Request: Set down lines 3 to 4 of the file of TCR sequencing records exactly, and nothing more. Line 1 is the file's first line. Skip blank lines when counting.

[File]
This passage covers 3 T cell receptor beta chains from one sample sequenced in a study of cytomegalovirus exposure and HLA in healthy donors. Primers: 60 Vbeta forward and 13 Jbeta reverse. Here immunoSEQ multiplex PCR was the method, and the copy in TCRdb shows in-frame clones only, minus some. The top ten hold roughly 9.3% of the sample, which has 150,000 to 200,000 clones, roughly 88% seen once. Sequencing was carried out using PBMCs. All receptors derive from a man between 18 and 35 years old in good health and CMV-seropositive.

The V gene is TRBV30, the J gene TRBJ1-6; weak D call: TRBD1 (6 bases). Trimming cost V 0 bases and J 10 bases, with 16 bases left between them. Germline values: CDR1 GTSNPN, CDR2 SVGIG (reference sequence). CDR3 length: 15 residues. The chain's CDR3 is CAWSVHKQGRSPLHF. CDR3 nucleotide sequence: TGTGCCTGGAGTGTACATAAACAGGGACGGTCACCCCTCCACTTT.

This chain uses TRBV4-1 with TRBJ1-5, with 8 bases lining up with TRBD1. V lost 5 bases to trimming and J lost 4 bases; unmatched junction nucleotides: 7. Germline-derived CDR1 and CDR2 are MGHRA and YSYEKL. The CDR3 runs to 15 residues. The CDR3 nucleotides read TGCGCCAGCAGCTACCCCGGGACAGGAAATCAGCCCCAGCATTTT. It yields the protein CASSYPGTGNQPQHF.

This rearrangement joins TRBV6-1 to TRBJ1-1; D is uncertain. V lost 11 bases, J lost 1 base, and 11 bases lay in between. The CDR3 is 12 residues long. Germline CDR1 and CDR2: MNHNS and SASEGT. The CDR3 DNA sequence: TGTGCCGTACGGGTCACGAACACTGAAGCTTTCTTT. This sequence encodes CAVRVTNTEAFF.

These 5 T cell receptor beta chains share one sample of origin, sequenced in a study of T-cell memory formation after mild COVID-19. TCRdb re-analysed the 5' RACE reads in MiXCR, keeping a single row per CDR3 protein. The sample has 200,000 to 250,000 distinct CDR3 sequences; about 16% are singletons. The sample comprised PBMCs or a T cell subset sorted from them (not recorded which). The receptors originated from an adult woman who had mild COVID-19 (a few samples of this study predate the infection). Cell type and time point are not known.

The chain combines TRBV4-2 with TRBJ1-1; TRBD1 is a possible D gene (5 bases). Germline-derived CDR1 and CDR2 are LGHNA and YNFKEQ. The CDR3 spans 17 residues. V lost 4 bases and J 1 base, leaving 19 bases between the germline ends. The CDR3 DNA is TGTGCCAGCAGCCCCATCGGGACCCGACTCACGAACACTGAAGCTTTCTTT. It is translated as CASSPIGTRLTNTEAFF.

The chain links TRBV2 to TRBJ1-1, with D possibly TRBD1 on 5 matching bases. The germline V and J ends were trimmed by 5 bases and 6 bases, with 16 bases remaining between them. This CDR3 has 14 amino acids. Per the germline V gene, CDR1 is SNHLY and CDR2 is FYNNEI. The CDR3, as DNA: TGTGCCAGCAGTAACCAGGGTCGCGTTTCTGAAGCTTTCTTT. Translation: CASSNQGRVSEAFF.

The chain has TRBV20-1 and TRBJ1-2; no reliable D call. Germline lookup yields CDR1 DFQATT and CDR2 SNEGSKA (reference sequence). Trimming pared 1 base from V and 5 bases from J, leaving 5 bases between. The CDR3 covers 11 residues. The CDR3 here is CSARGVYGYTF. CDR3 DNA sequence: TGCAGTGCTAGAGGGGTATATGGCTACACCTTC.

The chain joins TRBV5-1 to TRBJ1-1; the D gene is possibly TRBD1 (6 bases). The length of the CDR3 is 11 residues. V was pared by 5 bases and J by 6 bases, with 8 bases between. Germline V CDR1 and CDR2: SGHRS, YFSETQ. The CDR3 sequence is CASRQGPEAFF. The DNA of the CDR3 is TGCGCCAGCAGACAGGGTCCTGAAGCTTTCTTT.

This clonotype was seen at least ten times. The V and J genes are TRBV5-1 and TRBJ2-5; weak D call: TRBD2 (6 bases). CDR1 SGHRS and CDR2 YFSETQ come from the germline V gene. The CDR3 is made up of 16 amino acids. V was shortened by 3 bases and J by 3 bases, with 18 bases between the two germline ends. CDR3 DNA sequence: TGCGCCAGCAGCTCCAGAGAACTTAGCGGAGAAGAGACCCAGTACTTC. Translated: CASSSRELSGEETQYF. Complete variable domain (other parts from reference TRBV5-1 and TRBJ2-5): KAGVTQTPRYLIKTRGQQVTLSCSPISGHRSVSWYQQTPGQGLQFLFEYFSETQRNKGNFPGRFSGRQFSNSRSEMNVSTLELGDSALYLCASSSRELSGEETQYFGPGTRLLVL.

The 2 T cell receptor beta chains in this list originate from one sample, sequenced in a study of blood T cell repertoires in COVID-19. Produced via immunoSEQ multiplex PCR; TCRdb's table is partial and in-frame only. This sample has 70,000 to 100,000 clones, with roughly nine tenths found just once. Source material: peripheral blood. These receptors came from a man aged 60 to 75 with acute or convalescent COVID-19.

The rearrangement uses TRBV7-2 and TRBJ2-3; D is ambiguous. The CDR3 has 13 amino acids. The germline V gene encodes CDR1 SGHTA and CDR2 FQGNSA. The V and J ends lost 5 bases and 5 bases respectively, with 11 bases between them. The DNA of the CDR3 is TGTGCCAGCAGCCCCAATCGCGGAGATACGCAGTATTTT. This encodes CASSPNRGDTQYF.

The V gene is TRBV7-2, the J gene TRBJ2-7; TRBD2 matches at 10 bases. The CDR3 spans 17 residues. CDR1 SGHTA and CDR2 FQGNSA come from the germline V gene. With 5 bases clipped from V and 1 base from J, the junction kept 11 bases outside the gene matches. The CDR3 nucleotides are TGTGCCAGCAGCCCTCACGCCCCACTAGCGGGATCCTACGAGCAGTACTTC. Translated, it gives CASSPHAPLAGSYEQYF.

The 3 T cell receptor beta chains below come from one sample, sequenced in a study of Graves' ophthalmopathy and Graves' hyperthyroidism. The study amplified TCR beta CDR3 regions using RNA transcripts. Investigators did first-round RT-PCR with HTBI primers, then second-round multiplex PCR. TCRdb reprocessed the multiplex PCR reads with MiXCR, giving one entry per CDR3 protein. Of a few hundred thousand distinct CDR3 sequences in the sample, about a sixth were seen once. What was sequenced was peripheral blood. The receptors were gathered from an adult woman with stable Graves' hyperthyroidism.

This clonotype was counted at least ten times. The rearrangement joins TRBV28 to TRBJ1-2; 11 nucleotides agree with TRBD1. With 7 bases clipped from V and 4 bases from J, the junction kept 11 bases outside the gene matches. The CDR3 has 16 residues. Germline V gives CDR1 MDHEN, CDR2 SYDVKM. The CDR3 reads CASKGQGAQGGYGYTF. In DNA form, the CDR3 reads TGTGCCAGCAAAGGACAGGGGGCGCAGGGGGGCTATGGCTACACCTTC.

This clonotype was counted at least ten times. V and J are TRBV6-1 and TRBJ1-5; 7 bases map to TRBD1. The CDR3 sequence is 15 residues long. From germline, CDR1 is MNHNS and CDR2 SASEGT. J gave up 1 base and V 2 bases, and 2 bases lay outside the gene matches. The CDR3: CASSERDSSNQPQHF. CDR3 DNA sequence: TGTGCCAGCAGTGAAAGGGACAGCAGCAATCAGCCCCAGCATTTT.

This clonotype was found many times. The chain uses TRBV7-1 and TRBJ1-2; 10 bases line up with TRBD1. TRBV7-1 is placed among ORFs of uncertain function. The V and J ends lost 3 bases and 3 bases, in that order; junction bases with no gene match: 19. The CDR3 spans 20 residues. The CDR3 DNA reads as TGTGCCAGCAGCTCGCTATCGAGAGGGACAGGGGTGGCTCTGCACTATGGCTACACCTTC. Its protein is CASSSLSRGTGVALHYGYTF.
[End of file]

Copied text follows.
This chain uses TRBV4-1 with TRBJ1-5, with 8 bases lining up with TRBD1. V lost 5 bases to trimming and J lost 4 bases; unmatched junction nucleotides: 7. Germline-derived CDR1 and CDR2 are MGHRA and YSYEKL. The CDR3 runs to 15 residues. The CDR3 nucleotides read TGCGCCAGCAGCTACCCCGGGACAGGAAATCAGCCCCAGCATTTT. It yields the protein CASSYPGTGNQPQHF.

This rearrangement joins TRBV6-1 to TRBJ1-1; D is uncertain. V lost 11 bases, J lost 1 base, and 11 bases lay in between. The CDR3 is 12 residues long. Germline CDR1 and CDR2: MNHNS and SASEGT. The CDR3 DNA sequence: TGTGCCGTACGGGTCACGAACACTGAAGCTTTCTTT. This sequence encodes CAVRVTNTEAFF.